Holiday shopping season is in full force and consumers who are on the lookout for deals in stores or online may be surprised to learn that a considerable amount of research is underway to elucidate the neuroscience underlying economic behavior.
A cadre of scientists at University College London are not only studying the complex neurobiology of how the brain perceives and determines something of value, they have suggested regions in the brain that they believe are involved in how choices about value and reward are made.
Their research is far from frivolous and can be defined as the quest to document the biological basis of economic behavior, a pursuit for which they didn’t even turn to fellow humankind as test subjects. Instead, they chose a highly intelligent but distant cousin: rhesus monkeys.
Relying on simian kin allowed the researchers ample opportunity to explore visual fixation patterns, which they say lie at the core of economic decision-making.
After studying the animals in controlled experiments the researchers concluded that making a choice about the value of an object is based on a variety of factors. One key finding involves how the eyes become fixated on an object in the course of making a decision. Rhesus monkeys choose not only what they like but they deem to be of value. Objects that attract their attention and have value—for monkeys, that means being rewarded with something to eat—are those considered to be of economic importance.
“Where we direct our gaze can have a big impact on what we choose,” wrote Drs. Sean E. Cavanagh and Steven W. Kennerley of University College London.
Despite their findings, the science underlying how choices are made is still fraught with unknowns. For example, “where we choose to gaze during the decision process is not well-characterized, despite the important role it plays,” the scientists reported in the Proceedings of the National Academy of Sciences.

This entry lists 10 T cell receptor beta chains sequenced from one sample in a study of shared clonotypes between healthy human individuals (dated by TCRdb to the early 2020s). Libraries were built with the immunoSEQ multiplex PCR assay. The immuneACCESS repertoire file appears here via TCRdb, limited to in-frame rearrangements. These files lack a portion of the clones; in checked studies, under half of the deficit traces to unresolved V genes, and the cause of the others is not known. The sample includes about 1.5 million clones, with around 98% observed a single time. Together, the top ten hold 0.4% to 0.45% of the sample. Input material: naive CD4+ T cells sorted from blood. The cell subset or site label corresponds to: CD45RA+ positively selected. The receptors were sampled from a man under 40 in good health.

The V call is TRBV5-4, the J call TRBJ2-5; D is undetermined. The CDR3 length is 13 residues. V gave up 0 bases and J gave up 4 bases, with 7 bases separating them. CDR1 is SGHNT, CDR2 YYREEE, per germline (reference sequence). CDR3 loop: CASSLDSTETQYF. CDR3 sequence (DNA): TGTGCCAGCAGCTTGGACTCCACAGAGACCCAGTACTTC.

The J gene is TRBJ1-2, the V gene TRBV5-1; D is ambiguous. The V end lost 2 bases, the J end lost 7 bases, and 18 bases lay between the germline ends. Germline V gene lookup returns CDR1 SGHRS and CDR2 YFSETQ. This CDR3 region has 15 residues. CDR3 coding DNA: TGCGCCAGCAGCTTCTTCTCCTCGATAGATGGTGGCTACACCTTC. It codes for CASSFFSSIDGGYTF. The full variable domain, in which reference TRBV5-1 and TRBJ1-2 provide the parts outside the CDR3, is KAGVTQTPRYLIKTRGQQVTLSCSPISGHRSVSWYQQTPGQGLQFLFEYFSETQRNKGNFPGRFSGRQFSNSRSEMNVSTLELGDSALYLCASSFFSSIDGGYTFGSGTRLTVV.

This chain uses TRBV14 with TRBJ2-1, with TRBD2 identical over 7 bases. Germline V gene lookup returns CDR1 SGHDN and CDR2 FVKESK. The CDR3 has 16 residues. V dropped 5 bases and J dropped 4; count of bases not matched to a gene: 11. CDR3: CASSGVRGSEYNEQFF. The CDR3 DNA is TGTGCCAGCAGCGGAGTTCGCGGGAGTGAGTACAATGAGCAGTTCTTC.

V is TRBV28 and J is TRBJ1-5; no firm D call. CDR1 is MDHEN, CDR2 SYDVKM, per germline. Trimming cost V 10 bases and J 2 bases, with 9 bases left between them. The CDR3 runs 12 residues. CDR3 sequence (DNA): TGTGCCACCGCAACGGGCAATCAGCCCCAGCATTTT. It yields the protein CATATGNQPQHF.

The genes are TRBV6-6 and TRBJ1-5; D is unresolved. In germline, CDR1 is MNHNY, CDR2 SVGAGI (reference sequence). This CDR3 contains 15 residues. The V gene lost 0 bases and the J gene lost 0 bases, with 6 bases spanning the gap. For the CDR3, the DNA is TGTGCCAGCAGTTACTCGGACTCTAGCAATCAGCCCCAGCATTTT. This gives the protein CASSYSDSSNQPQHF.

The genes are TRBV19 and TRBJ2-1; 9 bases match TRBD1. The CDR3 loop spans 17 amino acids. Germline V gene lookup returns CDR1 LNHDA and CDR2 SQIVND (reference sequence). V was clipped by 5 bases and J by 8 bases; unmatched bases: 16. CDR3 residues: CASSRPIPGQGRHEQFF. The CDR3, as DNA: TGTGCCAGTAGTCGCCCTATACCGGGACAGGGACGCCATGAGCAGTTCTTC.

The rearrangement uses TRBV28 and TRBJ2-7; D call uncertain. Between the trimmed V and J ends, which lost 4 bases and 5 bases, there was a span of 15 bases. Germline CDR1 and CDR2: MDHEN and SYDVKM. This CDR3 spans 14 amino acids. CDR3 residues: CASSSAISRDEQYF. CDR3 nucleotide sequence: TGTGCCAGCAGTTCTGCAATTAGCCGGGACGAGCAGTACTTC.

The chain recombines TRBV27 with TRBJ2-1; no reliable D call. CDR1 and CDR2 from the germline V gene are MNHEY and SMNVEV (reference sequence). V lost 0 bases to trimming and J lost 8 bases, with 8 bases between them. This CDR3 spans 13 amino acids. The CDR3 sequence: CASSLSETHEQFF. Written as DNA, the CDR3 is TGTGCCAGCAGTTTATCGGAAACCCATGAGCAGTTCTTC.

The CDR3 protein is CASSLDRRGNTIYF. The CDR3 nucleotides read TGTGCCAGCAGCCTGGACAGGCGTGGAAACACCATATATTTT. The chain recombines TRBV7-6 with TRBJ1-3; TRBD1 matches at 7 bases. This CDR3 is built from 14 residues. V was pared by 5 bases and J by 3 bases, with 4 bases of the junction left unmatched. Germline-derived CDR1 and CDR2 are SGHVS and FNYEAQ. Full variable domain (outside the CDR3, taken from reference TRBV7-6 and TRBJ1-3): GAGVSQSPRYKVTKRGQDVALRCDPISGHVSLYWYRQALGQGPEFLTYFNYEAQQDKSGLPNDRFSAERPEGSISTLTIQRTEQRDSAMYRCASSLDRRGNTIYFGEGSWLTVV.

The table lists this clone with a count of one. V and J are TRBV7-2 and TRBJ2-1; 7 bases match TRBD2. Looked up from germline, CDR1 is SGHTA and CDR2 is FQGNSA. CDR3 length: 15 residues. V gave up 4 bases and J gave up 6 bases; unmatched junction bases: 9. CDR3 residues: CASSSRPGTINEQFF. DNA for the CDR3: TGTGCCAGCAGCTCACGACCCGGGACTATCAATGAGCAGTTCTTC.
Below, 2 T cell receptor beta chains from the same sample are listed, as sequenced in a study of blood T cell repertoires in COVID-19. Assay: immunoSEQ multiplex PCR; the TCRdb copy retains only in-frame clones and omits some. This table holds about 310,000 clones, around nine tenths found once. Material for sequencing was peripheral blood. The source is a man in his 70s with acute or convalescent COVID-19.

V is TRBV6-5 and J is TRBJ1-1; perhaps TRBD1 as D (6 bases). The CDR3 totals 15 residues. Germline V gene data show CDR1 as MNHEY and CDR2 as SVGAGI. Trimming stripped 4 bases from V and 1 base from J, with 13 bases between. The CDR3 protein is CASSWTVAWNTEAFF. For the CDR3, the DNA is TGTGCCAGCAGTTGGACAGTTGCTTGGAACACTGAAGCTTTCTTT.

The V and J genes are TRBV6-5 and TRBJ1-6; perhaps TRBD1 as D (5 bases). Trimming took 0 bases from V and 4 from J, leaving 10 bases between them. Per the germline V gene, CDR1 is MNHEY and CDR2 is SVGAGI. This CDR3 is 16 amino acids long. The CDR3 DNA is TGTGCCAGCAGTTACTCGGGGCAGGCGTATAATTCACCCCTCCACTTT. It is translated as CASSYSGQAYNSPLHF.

In the study, the monkeys performed a simple decision-making experiment where they were free to look around a computer screen that displayed choice options. They had been trained to perform decision-making tasks that allowed them to make choices that would produce a reward. Two monkeys participated in the project. They were described as two males, Macaca mulatta, Old World rhesus monkeys widely used in scientific research.
When choice options appeared, the monkeys rapidly gazed toward more valuable and novel objects. Despite a gaze “preference” for novel stimuli, subjects did not always prefer to choose them. This suggests there are mechanisms in the brain that govern value-guided choices. The animals would indicate their economic choice by moving a joystick, essentially saying: “That’s the one I want.”
“We constantly experience a rich assortment of visual information, some of which is highly relevant to future decisions. To make decisions efficiently, we must quickly identify relevant information in our environment—a process often accomplished by orienting our eyes toward this information.
“These findings suggest the primate brain contains fast covert valuation mechanisms to bias fixations toward valuable information,” the scientists wrote.
The London-based research isn’t the first to search for the neurobiological basis of value-based choices. Scientists at Cambridge University in 2016 embarked on a similar search and noted that they, too, found a physiological basis for economic behavior. That team, led by Dr. Fabian Grabenhorst, concluded in the journal Nature: “How such valuations are converted to economic decisions remains unclear.” The Cambridge team reported that their work demonstrated that “the dorsolateral prefrontal cortex (of the brain) implements a flexible value code based on object-specific valuations by single neurons.” In short, individual neurons are stimulated in the process of making economic choices.
The London team found evidence that economic choices have a more complex neurobiological basis. “Evidence suggests that the prefrontal cortex is critical for value-based decision making and prefrontal cortex neurons encode the values of choice options,” the team said, but countered that their results have led them to another conclusion.
They contend in their research that other brain regions are stronger candidates. “The subcortical saccadic system—composed of the caudate nucleus, substantia nigra pars reticulata, and superior colliculus —is a strong candidate for several reasons. Neurons within these brain regions rapidly receive cortical input, and have been shown to discriminate the value of stimuli,” the team wrote.
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